He Jiankui is a Chinese biomedical researcher, who was trained in the United States. He became widely known in November 2018 after he said that he had generated the first human genetically edited babies, Lulu and Nana. Credit: Wikimedia Commons.

He Jiankui is a Chinese biomedical researcher, who was trained in the United States. He became widely known in November 2018 after he said that he had generated the first human genetically edited babies, Lulu and Nana. Credit: Wikimedia Commons.

Everyone was completely taken by surprise when, earlier this week, a Chinese scientist announced that he had used gene-editing technology to alter the genes of twin girls. The lack of transparency and gross lack of oversight, ethical or otherwise, attracted widespread international scrutiny. Today, the Chinese government announced that it had ordered a temporary halt on research for all personnel involved with the controversial gene-editing technique.

No shame, no remorse

He Jiankui, an Associate Professor at Southern University of Science and Technology, in Shenzhen, had announced that twin baby girls born this month had their embryonic genes edited using CRISPR technology. The Chinese researchers modified the CCR5 gene in such a way as to potentially make the offspring resistant to HIV.

The major concern is that any edits will be passed onto offspring, thus making their way into the gene pool. As such, potentially troublesome mutations could become relatively widespread. On the other hand, even if the gene editing process is flawless, any beneficial gene edits — such as enhanced resistance to disease and even intelligence — could result in unfair advantages and may open the door for eugenic practices.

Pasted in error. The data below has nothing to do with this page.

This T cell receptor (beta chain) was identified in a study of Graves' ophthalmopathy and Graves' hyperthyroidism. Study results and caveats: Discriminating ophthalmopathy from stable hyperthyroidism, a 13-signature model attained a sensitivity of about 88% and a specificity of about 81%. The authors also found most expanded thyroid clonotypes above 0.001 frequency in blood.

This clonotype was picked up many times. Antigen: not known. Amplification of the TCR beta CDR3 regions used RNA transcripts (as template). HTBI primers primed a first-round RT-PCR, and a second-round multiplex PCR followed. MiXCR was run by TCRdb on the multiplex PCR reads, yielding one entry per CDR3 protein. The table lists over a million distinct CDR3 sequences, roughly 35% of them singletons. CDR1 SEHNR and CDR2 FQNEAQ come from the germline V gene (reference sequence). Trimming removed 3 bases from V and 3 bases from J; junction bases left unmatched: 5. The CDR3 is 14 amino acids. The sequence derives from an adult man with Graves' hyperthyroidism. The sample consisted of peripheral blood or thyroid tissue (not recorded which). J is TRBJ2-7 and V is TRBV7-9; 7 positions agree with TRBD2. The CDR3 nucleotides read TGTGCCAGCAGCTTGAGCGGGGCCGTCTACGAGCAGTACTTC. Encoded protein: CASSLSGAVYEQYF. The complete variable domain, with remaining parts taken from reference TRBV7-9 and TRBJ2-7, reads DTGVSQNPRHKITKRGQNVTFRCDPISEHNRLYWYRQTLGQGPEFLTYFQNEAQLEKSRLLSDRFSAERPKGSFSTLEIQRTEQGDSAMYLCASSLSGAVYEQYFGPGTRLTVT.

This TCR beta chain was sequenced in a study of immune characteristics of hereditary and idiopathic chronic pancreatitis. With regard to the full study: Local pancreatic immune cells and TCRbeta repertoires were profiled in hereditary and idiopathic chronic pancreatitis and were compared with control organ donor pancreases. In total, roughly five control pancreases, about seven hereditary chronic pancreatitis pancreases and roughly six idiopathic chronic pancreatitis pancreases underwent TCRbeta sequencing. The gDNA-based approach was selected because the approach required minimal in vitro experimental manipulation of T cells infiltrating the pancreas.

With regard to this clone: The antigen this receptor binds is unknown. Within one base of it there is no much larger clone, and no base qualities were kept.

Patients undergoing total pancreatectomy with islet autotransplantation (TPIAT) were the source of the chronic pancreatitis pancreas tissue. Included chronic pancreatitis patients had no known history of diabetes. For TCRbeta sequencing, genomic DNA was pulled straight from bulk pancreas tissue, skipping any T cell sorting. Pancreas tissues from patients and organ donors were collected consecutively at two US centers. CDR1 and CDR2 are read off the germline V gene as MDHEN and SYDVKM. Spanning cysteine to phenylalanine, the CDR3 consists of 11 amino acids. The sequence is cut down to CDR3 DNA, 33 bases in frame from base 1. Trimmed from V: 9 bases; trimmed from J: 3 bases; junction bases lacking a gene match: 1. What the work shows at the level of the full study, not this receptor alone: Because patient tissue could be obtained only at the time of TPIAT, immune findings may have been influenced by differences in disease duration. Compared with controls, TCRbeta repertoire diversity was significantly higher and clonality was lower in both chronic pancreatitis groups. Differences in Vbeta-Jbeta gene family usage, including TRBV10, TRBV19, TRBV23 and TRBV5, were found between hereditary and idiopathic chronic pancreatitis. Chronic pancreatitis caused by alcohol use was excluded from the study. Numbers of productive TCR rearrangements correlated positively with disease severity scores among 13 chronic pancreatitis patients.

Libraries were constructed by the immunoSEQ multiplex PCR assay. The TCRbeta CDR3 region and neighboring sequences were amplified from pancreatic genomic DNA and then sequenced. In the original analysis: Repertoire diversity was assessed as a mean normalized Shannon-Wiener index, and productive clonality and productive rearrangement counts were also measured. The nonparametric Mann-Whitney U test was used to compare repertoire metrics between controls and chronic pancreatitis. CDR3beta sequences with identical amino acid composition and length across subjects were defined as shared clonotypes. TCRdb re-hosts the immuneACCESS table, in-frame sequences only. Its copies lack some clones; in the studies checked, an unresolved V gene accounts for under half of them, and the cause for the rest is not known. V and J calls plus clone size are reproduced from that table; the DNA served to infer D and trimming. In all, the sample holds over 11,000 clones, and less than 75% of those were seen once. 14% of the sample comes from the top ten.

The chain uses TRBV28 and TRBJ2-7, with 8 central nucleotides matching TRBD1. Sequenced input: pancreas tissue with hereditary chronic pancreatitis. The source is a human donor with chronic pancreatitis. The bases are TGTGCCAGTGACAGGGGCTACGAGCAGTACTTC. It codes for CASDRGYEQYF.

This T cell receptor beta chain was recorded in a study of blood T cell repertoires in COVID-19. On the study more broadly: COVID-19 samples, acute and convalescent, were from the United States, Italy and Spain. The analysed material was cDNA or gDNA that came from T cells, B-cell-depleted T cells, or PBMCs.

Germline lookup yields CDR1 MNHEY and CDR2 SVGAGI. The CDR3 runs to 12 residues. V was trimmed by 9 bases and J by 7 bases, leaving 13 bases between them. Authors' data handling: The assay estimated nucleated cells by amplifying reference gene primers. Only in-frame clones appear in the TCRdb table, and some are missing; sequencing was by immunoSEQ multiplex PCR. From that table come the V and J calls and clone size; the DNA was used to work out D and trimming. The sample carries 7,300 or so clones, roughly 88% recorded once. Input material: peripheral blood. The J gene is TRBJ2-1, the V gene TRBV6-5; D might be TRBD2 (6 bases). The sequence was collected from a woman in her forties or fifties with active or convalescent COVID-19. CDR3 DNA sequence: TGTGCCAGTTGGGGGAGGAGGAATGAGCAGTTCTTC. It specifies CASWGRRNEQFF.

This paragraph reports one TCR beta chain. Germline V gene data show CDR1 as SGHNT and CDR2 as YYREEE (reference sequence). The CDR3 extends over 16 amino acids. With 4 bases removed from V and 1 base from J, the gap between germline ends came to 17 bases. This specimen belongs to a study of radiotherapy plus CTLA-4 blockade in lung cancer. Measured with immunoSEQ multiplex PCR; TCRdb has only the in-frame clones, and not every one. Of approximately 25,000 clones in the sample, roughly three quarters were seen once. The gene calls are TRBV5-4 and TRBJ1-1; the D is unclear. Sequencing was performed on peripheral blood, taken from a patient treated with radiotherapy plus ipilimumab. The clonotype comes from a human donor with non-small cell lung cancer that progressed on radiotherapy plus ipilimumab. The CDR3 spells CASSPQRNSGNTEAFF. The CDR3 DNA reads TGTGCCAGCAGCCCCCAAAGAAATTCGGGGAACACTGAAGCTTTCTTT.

“If true, this experiment is monstrous,” said Julian Savulescu, a professor of practical ethics at the University of Oxford. “The embryos were healthy. No known diseases. Gene editing itself is experimental and is still associated with off-target mutations, capable of causing genetic problems early and later in life, including the development of cancer.”

“There are many effective ways to prevent HIV in healthy individuals: for example, protected sex. And there are effective treatments if one does contract it. This experiment exposes healthy normal children to risks of gene editing for no real necessary benefit. In many other places in the world, this would be illegal punishable by imprisonment.”

Germline gene editing is banned in many countries. However, while it is not allowed per se, China does not stipulate any punishments for the practice.

Few people were aware that such work was being practiced, which certainly didn’t help calm down the scientific community. Some people hoped that He hadn’t really messed with the genomes of live human babies, since the research was not independently verified by a third party or peer-reviewed. However, all signs point to the fact that the procedure was indeed carried out. On Wednesday, He presented his work in great detail at the Second International Summit on Human Genome Editing in Hong Kong. At the end of the presentation, He stated he was proud of what he had done.